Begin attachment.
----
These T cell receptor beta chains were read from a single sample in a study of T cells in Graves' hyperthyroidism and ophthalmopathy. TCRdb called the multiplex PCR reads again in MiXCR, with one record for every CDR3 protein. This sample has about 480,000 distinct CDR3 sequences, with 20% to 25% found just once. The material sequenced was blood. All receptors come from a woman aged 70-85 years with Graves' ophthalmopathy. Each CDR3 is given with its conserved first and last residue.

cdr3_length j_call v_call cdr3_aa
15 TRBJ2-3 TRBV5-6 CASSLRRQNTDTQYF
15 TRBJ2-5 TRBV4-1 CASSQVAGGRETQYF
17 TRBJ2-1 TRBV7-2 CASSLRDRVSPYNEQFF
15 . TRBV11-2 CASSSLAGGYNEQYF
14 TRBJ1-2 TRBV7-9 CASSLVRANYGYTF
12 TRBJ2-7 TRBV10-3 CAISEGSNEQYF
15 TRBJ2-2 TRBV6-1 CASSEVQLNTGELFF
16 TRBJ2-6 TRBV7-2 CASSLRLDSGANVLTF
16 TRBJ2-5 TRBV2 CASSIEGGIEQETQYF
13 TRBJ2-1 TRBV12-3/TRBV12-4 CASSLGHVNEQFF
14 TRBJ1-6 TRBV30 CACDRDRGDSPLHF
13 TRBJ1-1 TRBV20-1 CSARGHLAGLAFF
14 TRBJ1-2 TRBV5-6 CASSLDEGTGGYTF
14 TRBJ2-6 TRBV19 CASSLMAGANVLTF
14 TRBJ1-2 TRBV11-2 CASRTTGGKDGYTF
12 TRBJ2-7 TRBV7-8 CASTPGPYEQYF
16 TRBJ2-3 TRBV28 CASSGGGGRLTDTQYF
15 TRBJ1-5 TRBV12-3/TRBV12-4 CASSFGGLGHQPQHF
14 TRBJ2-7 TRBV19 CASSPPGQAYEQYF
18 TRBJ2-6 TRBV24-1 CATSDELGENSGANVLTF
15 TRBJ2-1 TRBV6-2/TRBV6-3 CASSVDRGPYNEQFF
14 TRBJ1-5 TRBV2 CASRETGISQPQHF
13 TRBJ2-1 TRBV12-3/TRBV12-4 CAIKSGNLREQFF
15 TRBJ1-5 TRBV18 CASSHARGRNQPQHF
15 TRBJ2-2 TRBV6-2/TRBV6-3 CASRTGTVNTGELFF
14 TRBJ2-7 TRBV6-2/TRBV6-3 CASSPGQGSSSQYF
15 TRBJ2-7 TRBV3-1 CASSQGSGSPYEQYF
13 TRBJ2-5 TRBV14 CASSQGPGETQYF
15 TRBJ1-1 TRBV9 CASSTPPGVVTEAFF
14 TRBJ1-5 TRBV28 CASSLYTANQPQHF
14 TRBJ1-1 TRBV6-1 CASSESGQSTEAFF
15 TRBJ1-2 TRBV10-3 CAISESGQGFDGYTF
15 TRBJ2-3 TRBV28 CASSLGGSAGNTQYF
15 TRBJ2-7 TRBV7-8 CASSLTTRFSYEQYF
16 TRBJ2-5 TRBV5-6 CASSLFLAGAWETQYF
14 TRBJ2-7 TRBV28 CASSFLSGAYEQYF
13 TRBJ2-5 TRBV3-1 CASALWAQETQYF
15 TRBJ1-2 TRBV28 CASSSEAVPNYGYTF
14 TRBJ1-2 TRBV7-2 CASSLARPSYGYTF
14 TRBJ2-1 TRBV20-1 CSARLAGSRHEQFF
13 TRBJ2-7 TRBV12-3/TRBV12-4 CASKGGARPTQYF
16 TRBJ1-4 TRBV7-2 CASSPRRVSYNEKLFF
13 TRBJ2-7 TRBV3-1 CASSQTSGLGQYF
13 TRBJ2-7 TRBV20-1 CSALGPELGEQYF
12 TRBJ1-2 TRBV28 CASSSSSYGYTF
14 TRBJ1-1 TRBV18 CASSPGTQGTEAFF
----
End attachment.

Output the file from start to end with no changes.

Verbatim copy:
These T cell receptor beta chains were read from a single sample in a study of T cells in Graves' hyperthyroidism and ophthalmopathy. TCRdb called the multiplex PCR reads again in MiXCR, with one record for every CDR3 protein. This sample has about 480,000 distinct CDR3 sequences, with 20% to 25% found just once. The material sequenced was blood. All receptors come from a woman aged 70-85 years with Graves' ophthalmopathy. Each CDR3 is given with its conserved first and last residue.

cdr3_length j_call v_call cdr3_aa
15 TRBJ2-3 TRBV5-6 CASSLRRQNTDTQYF
15 TRBJ2-5 TRBV4-1 CASSQVAGGRETQYF
17 TRBJ2-1 TRBV7-2 CASSLRDRVSPYNEQFF
15 . TRBV11-2 CASSSLAGGYNEQYF
14 TRBJ1-2 TRBV7-9 CASSLVRANYGYTF
12 TRBJ2-7 TRBV10-3 CAISEGSNEQYF
15 TRBJ2-2 TRBV6-1 CASSEVQLNTGELFF
16 TRBJ2-6 TRBV7-2 CASSLRLDSGANVLTF
16 TRBJ2-5 TRBV2 CASSIEGGIEQETQYF
13 TRBJ2-1 TRBV12-3/TRBV12-4 CASSLGHVNEQFF
14 TRBJ1-6 TRBV30 CACDRDRGDSPLHF
13 TRBJ1-1 TRBV20-1 CSARGHLAGLAFF
14 TRBJ1-2 TRBV5-6 CASSLDEGTGGYTF
14 TRBJ2-6 TRBV19 CASSLMAGANVLTF
14 TRBJ1-2 TRBV11-2 CASRTTGGKDGYTF
12 TRBJ2-7 TRBV7-8 CASTPGPYEQYF
16 TRBJ2-3 TRBV28 CASSGGGGRLTDTQYF
15 TRBJ1-5 TRBV12-3/TRBV12-4 CASSFGGLGHQPQHF
14 TRBJ2-7 TRBV19 CASSPPGQAYEQYF
18 TRBJ2-6 TRBV24-1 CATSDELGENSGANVLTF
15 TRBJ2-1 TRBV6-2/TRBV6-3 CASSVDRGPYNEQFF
14 TRBJ1-5 TRBV2 CASRETGISQPQHF
13 TRBJ2-1 TRBV12-3/TRBV12-4 CAIKSGNLREQFF
15 TRBJ1-5 TRBV18 CASSHARGRNQPQHF
15 TRBJ2-2 TRBV6-2/TRBV6-3 CASRTGTVNTGELFF
14 TRBJ2-7 TRBV6-2/TRBV6-3 CASSPGQGSSSQYF
15 TRBJ2-7 TRBV3-1 CASSQGSGSPYEQYF
13 TRBJ2-5 TRBV14 CASSQGPGETQYF
15 TRBJ1-1 TRBV9 CASSTPPGVVTEAFF
14 TRBJ1-5 TRBV28 CASSLYTANQPQHF
14 TRBJ1-1 TRBV6-1 CASSESGQSTEAFF
15 TRBJ1-2 TRBV10-3 CAISESGQGFDGYTF
15 TRBJ2-3 TRBV28 CASSLGGSAGNTQYF
15 TRBJ2-7 TRBV7-8 CASSLTTRFSYEQYF
16 TRBJ2-5 TRBV5-6 CASSLFLAGAWETQYF
14 TRBJ2-7 TRBV28 CASSFLSGAYEQYF
13 TRBJ2-5 TRBV3-1 CASALWAQETQYF
15 TRBJ1-2 TRBV28 CASSSEAVPNYGYTF
14 TRBJ1-2 TRBV7-2 CASSLARPSYGYTF
14 TRBJ2-1 TRBV20-1 CSARLAGSRHEQFF
13 TRBJ2-7 TRBV12-3/TRBV12-4 CASKGGARPTQYF
16 TRBJ1-4 TRBV7-2 CASSPRRVSYNEKLFF
13 TRBJ2-7 TRBV3-1 CASSQTSGLGQYF
13 TRBJ2-7 TRBV20-1 CSALGPELGEQYF
12 TRBJ1-2 TRBV28 CASSSSSYGYTF
14 TRBJ1-1 TRBV18 CASSPGTQGTEAFF